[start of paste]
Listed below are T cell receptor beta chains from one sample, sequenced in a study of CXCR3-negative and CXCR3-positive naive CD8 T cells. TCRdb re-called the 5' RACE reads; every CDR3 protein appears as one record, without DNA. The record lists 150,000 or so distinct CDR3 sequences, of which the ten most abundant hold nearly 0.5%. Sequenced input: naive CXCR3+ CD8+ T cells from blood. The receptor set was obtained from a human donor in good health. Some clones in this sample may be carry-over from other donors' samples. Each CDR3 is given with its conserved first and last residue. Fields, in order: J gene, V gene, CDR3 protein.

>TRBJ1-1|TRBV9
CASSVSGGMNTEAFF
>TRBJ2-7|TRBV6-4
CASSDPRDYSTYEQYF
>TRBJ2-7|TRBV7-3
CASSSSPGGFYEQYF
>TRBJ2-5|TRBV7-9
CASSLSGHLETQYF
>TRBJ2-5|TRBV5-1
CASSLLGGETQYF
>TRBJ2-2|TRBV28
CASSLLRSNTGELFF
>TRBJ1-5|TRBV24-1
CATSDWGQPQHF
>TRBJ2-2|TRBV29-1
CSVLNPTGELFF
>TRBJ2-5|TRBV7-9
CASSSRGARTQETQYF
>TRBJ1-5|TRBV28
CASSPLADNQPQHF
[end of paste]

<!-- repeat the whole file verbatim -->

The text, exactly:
Listed below are T cell receptor beta chains from one sample, sequenced in a study of CXCR3-negative and CXCR3-positive naive CD8 T cells. TCRdb re-called the 5' RACE reads; every CDR3 protein appears as one record, without DNA. The record lists 150,000 or so distinct CDR3 sequences, of which the ten most abundant hold nearly 0.5%. Sequenced input: naive CXCR3+ CD8+ T cells from blood. The receptor set was obtained from a human donor in good health. Some clones in this sample may be carry-over from other donors' samples. Each CDR3 is given with its conserved first and last residue. Fields, in order: J gene, V gene, CDR3 protein.

>TRBJ1-1|TRBV9
CASSVSGGMNTEAFF
>TRBJ2-7|TRBV6-4
CASSDPRDYSTYEQYF
>TRBJ2-7|TRBV7-3
CASSSSPGGFYEQYF
>TRBJ2-5|TRBV7-9
CASSLSGHLETQYF
>TRBJ2-5|TRBV5-1
CASSLLGGETQYF
>TRBJ2-2|TRBV28
CASSLLRSNTGELFF
>TRBJ1-5|TRBV24-1
CATSDWGQPQHF
>TRBJ2-2|TRBV29-1
CSVLNPTGELFF
>TRBJ2-5|TRBV7-9
CASSSRGARTQETQYF
>TRBJ1-5|TRBV28
CASSPLADNQPQHF